FOR IMMEDIATE RELEASE
October 2, 2012
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New Jersey Inches Forward on School Breakfast
Long behind the national curve on school breakfast, New Jersey saw a 21 percent increase in the number of children from low-income families receiving breakfast at school, according to a new report released today.
Advocates for Children of New Jersey’s 2nd Annual School Breakfast Report found that a growing number of districts are implementing “breakfast after the bell” where students eat breakfast right after school starts, typically in the classroom or the cafeteria. This approach is more effective than the traditional method of serving breakfast before school and has resulted in nearly 29,000 more children getting a healthy morning meal each school day.
“This is great news,” said Cecilia Zalkind, executive director of Advocates for Children of New Jersey. “We know that hungry children struggle to learn. All our efforts around education reform are in vain if students are hungry. We commend the districts that have stepped up to meet the school breakfast challenge.”
The increase in school breakfast participation from October 2010 to March 2012 means that schools are serving an estimated 5 million more meals over the course of the school year and receiving millions more in reimbursements from the federal School Breakfast Program.
Despite the progress, just 35 percent of the 471,714 children eligible for free- or reduced-price breakfast actually received it in March 2012. “That leaves a lot of room for improvement,” Zalkind noted.
The report was released at East Side High School in Newark, which serves breakfast in the classroom to every one of its 1,500 students – the only Newark high school and one of very few statewide to do so.
Joining ACNJ in support of school breakfast expansion were Newark Superintendent Cami Anderson, Mayor Cory Booker, Education Commissioner Christopher Cerf and Agriculture Secretary Douglas Fisher. All encouraged the many districts that are still serving breakfast before school – when most children have not yet arrived – to change to a breakfast-after-the bell model.
In addition, Giants Linebacker Mark Herzlich talked to students about Fuel Up to Play 60, a school wellness program by the American Dairy Association and the National Football League in collaboration with the United States Department of Agriculture. The program encourages youth to choose nutrient-rich foods first and get out and play at least 60 minutes each day.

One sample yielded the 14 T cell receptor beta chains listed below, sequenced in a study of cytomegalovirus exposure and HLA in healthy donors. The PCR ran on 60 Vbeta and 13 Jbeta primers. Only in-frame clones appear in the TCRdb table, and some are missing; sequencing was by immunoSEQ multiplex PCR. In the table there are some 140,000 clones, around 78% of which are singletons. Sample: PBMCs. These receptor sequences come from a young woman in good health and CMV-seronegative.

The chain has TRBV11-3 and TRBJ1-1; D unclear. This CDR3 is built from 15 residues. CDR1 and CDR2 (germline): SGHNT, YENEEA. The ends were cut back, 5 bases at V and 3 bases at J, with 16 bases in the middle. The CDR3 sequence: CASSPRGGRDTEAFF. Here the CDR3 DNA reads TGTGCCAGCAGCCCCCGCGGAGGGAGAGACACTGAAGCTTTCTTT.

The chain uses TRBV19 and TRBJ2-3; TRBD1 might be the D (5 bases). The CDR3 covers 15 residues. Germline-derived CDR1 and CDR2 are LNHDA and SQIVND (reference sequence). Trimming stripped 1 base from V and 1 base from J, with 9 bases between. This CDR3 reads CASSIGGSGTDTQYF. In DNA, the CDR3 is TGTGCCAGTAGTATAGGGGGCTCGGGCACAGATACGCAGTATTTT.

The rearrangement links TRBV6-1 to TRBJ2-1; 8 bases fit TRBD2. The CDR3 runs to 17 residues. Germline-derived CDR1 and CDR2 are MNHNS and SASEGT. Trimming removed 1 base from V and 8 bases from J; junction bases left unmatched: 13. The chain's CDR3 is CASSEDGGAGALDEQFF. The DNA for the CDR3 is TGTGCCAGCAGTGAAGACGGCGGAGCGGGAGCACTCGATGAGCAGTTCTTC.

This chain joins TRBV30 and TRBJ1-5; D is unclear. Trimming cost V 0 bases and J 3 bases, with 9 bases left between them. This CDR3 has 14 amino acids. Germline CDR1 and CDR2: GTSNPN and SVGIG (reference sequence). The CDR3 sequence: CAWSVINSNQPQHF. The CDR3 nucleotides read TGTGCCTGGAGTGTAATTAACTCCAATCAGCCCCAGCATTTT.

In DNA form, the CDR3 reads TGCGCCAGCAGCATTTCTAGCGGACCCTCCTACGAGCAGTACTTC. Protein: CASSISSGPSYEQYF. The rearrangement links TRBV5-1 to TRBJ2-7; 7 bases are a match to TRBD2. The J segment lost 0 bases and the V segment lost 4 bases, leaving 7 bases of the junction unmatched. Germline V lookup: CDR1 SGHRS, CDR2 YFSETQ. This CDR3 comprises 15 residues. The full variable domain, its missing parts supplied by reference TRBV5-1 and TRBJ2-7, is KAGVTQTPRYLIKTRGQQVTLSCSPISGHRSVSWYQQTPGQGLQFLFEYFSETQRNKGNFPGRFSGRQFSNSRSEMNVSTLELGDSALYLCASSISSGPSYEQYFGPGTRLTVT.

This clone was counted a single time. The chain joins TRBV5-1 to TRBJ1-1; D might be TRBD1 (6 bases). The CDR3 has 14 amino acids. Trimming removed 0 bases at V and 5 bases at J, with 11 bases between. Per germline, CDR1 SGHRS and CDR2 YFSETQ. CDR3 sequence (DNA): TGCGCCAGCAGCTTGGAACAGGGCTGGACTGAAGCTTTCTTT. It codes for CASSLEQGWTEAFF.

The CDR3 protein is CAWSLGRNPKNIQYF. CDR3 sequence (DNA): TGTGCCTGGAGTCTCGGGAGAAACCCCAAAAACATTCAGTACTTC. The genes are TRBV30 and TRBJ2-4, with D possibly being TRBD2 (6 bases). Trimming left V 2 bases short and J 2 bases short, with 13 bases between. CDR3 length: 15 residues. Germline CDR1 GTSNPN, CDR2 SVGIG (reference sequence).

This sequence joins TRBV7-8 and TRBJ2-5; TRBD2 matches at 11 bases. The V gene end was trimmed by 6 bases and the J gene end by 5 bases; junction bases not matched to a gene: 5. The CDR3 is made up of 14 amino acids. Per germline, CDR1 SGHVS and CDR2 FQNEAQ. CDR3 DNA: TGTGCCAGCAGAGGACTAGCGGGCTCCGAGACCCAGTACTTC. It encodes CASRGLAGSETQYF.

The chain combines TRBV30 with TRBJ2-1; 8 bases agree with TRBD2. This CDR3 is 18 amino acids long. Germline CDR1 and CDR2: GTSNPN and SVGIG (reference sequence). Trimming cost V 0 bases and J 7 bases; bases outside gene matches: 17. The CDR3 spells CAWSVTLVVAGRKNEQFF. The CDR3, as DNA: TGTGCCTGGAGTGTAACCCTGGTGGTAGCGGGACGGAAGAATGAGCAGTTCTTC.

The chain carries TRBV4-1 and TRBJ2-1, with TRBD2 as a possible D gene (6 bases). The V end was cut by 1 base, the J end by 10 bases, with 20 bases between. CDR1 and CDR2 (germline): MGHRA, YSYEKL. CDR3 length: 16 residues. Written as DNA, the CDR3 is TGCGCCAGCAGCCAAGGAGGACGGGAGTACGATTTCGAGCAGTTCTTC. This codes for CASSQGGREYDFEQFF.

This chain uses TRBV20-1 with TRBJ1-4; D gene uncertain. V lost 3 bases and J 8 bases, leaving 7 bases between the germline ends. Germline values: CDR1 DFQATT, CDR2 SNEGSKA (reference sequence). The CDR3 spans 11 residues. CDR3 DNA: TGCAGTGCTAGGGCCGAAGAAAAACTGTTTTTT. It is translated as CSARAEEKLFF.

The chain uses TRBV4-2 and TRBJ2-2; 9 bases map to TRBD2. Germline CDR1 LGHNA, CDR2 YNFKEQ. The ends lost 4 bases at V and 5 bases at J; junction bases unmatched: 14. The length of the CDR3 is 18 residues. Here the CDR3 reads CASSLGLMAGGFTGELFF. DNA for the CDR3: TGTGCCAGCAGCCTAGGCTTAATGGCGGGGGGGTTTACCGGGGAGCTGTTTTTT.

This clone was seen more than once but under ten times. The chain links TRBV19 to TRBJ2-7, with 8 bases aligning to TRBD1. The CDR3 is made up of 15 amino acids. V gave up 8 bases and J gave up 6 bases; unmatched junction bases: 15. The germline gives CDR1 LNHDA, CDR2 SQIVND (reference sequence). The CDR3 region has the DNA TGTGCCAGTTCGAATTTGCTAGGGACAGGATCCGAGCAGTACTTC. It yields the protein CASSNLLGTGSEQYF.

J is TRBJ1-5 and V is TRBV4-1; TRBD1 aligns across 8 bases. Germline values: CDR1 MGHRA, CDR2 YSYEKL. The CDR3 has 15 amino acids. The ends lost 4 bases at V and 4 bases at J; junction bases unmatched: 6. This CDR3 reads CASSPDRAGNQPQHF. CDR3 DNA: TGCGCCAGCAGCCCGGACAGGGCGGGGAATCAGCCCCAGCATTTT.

ACNJ’s report spotlighted “breakfast champions” – the top 20 districts with high concentrations of poor children that are serving the highest percentage of eligible students. The average participation rate in these 20 districts was 72 percent in March 2012 – more than double the state average of 35 percent. The report also includes a list of “breakfast underachievers” – 64 districts with high child poverty and low school breakfast participation.
“When children are hungry, they struggle to learn,” Zalkind said. “Expanding school breakfast participation, then, significantly leverages the substantial investment we make in public education. We urge school leaders --- superintendents, school boards, principals and teachers -- to follow the lead of our breakfast champions and step up to meet the school breakfast challenge.”
ACNJ also published school breakfast participation data for every New Jersey district with 20 percent or more children eligible to receive free- and- reduced-price school meals. New Jersey law requires these districts to have a school breakfast program.
Advocates for Children, along with the New Jersey Anti-Hunger Coalition, is leading the NJ Food for Thought School Breakfast Campaign, a statewide effort to boost school breakfast participation by 30 percent by June 2013. The campaign is driven by a steering committee that includes New Jersey anti-hunger, education and health organizations, state agencies and child advocates. For more information on the campaign, visit www.njschoolbreakfast.org.
Read ACNJ’s full report and find district-level data.
Advocates for Children of New Jersey is a non-profit, non-partisan child research and action organization. ACNJ’s efforts in the school breakfast initiative are made possible through the generous support of The Community Foundation of New Jersey, Walmart Foundation and the Annie E. Casey Foundation.